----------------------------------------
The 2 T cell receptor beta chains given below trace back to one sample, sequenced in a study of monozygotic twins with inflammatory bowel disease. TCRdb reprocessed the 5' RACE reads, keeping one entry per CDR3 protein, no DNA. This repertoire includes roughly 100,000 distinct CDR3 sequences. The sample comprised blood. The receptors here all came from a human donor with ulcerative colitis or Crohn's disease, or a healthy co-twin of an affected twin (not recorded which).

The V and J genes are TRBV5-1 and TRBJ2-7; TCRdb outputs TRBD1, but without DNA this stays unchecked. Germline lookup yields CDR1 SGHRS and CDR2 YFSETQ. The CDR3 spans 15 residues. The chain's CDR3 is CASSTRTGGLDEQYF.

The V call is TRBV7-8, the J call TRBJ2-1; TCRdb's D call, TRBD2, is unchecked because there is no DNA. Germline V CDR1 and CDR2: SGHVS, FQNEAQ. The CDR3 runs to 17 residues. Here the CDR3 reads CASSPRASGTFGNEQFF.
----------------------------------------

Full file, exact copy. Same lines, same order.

The 2 T cell receptor beta chains given below trace back to one sample, sequenced in a study of monozygotic twins with inflammatory bowel disease. TCRdb reprocessed the 5' RACE reads, keeping one entry per CDR3 protein, no DNA. This repertoire includes roughly 100,000 distinct CDR3 sequences. The sample comprised blood. The receptors here all came from a human donor with ulcerative colitis or Crohn's disease, or a healthy co-twin of an affected twin (not recorded which).

The V and J genes are TRBV5-1 and TRBJ2-7; TCRdb outputs TRBD1, but without DNA this stays unchecked. Germline lookup yields CDR1 SGHRS and CDR2 YFSETQ. The CDR3 spans 15 residues. The chain's CDR3 is CASSTRTGGLDEQYF.

The V call is TRBV7-8, the J call TRBJ2-1; TCRdb's D call, TRBD2, is unchecked because there is no DNA. Germline V CDR1 and CDR2: SGHVS, FQNEAQ. The CDR3 runs to 17 residues. Here the CDR3 reads CASSPRASGTFGNEQFF.